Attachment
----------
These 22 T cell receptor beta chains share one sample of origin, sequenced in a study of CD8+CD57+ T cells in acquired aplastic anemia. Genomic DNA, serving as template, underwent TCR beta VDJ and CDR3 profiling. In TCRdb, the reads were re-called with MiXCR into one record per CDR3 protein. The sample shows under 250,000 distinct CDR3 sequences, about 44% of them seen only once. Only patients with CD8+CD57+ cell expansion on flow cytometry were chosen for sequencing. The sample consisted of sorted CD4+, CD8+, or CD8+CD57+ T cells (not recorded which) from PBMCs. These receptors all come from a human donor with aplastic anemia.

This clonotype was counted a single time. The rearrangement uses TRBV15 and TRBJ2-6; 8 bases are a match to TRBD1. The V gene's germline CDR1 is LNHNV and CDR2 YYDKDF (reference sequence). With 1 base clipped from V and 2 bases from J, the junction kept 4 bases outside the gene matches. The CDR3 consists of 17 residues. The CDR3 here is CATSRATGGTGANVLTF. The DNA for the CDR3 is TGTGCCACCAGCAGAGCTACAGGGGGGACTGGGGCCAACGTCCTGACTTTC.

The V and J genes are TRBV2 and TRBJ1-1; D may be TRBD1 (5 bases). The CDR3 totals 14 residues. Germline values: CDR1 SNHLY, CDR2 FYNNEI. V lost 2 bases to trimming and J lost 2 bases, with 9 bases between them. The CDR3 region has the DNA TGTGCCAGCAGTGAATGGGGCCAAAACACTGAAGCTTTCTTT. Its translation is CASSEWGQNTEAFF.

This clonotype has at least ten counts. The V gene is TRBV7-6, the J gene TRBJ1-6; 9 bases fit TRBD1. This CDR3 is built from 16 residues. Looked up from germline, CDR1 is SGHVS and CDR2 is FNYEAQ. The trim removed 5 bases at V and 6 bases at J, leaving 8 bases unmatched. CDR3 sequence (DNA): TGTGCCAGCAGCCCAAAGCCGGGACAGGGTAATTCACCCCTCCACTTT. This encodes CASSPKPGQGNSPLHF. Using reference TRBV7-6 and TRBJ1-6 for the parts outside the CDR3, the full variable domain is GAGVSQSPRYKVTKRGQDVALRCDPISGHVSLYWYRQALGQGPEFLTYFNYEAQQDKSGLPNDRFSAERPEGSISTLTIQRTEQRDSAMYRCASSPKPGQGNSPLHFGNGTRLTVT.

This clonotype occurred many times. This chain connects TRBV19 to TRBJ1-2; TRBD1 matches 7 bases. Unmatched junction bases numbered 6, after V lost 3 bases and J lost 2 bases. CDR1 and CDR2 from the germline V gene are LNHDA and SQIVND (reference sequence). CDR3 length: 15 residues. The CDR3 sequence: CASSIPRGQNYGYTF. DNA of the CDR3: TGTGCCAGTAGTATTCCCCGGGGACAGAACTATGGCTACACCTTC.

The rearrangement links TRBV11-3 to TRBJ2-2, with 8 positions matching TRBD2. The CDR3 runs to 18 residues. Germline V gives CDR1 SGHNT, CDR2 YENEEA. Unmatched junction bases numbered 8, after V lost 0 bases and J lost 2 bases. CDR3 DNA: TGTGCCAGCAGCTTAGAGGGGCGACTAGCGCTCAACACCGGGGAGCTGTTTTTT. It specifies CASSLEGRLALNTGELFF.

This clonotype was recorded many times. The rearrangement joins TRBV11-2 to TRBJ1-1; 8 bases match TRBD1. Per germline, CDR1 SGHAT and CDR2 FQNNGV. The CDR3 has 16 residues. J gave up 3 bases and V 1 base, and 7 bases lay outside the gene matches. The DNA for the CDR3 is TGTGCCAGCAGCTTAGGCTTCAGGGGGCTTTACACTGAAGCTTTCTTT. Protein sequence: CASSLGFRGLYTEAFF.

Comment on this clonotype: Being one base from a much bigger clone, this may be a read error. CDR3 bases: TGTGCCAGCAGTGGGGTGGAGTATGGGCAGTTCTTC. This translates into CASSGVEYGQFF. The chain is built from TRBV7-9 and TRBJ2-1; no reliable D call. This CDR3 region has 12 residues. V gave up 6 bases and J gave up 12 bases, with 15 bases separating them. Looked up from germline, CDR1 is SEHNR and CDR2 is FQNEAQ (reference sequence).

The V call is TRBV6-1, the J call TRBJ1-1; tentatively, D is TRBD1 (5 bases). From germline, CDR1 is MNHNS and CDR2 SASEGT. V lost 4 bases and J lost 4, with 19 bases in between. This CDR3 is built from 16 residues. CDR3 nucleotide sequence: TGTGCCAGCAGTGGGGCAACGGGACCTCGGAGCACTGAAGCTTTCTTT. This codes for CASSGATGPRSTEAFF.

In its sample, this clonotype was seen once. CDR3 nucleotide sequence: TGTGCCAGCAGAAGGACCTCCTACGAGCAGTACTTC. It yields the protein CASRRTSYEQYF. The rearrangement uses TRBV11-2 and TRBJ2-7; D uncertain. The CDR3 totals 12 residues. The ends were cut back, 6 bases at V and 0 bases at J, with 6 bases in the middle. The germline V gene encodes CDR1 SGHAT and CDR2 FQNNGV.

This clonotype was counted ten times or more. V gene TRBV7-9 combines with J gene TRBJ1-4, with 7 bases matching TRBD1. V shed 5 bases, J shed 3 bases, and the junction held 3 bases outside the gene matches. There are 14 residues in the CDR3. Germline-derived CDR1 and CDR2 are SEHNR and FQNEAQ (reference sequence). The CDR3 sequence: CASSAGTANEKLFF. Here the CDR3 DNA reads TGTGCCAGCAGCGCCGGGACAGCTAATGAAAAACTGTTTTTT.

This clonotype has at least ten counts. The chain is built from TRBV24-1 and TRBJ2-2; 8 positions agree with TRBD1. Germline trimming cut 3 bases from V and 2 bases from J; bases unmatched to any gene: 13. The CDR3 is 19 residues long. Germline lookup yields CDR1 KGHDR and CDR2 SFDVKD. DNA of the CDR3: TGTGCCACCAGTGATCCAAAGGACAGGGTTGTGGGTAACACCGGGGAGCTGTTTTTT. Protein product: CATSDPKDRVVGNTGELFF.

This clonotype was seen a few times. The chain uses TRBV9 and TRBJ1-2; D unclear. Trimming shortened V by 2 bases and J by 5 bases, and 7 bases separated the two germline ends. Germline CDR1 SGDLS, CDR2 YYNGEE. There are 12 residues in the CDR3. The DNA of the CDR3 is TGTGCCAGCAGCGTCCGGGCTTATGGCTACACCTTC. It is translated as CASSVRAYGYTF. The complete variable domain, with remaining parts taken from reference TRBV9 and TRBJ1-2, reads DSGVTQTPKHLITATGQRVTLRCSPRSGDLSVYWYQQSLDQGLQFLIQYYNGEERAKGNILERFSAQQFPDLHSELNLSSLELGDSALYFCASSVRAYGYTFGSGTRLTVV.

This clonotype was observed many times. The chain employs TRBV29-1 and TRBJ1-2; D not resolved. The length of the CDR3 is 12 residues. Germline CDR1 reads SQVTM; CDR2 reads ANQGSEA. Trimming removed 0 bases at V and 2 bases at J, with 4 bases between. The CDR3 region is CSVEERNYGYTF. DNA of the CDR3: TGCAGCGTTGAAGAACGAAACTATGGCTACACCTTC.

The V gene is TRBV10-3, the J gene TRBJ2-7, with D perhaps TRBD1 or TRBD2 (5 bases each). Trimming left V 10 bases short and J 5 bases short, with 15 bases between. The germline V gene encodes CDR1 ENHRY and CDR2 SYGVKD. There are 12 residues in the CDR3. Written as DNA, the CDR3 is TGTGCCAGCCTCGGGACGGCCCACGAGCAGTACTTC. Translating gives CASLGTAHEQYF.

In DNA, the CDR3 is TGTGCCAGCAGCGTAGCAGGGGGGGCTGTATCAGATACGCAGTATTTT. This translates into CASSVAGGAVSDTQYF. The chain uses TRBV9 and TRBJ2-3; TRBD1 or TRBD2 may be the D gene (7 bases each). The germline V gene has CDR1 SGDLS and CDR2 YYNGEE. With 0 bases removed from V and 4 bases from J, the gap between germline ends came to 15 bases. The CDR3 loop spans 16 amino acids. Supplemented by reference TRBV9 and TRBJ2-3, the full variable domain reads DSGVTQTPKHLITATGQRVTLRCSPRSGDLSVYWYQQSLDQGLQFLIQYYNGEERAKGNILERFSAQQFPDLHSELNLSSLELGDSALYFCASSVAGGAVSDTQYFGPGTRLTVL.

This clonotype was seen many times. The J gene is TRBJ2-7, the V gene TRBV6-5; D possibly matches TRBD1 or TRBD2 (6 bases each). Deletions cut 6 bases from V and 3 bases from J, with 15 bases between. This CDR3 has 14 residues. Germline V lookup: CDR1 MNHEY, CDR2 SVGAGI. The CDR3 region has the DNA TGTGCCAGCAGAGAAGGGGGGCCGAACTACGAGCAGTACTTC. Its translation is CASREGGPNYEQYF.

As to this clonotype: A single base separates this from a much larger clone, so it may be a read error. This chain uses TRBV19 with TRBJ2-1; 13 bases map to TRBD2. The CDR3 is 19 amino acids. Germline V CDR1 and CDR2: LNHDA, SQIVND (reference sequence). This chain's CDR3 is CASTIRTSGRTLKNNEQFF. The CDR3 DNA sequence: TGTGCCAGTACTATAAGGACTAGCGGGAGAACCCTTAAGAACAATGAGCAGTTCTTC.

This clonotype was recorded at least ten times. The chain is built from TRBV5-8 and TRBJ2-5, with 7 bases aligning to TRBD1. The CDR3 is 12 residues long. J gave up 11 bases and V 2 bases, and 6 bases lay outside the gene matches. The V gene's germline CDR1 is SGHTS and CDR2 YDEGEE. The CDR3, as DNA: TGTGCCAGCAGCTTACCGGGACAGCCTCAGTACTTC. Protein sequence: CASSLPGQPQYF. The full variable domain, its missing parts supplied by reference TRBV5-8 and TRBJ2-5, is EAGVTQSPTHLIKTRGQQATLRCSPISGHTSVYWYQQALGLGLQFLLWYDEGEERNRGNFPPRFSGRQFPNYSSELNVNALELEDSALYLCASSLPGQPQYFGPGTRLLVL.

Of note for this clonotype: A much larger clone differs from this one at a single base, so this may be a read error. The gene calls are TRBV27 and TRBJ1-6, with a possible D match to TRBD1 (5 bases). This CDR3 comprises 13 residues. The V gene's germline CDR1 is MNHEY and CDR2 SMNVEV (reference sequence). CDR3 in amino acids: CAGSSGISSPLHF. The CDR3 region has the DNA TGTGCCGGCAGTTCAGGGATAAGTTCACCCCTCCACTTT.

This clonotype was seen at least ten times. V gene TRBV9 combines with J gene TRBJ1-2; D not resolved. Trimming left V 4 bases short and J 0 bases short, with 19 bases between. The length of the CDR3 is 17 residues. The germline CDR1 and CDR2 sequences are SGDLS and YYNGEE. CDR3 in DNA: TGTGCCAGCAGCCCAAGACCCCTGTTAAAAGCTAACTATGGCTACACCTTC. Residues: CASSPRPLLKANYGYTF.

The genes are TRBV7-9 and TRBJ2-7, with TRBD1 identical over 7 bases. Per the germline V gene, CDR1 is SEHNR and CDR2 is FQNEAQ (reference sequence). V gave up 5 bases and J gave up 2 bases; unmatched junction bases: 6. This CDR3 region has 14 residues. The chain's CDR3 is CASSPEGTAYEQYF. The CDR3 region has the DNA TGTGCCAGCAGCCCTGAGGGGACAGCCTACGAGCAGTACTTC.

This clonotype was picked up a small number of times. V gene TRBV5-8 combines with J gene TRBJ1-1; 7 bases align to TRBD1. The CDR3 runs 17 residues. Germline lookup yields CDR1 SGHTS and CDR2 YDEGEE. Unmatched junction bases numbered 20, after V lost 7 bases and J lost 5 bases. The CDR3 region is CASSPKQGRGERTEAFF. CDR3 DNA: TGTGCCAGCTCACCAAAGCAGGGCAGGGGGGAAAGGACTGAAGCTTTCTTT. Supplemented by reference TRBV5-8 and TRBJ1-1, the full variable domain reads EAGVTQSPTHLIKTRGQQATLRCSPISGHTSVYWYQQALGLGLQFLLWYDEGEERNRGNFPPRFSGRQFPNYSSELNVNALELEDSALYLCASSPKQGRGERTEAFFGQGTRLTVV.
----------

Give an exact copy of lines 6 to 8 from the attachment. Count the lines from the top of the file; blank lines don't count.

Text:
The rearrangement links TRBV11-3 to TRBJ2-2, with 8 positions matching TRBD2. The CDR3 runs to 18 residues. Germline V gives CDR1 SGHNT, CDR2 YENEEA. Unmatched junction bases numbered 8, after V lost 0 bases and J lost 2 bases. CDR3 DNA: TGTGCCAGCAGCTTAGAGGGGCGACTAGCGCTCAACACCGGGGAGCTGTTTTTT. It specifies CASSLEGRLALNTGELFF.

This clonotype was recorded many times. The rearrangement joins TRBV11-2 to TRBJ1-1; 8 bases match TRBD1. Per germline, CDR1 SGHAT and CDR2 FQNNGV. The CDR3 has 16 residues. J gave up 3 bases and V 1 base, and 7 bases lay outside the gene matches. The DNA for the CDR3 is TGTGCCAGCAGCTTAGGCTTCAGGGGGCTTTACACTGAAGCTTTCTTT. Protein sequence: CASSLGFRGLYTEAFF.

Comment on this clonotype: Being one base from a much bigger clone, this may be a read error. CDR3 bases: TGTGCCAGCAGTGGGGTGGAGTATGGGCAGTTCTTC. This translates into CASSGVEYGQFF. The chain is built from TRBV7-9 and TRBJ2-1; no reliable D call. This CDR3 region has 12 residues. V gave up 6 bases and J gave up 12 bases, with 15 bases separating them. Looked up from germline, CDR1 is SEHNR and CDR2 is FQNEAQ (reference sequence).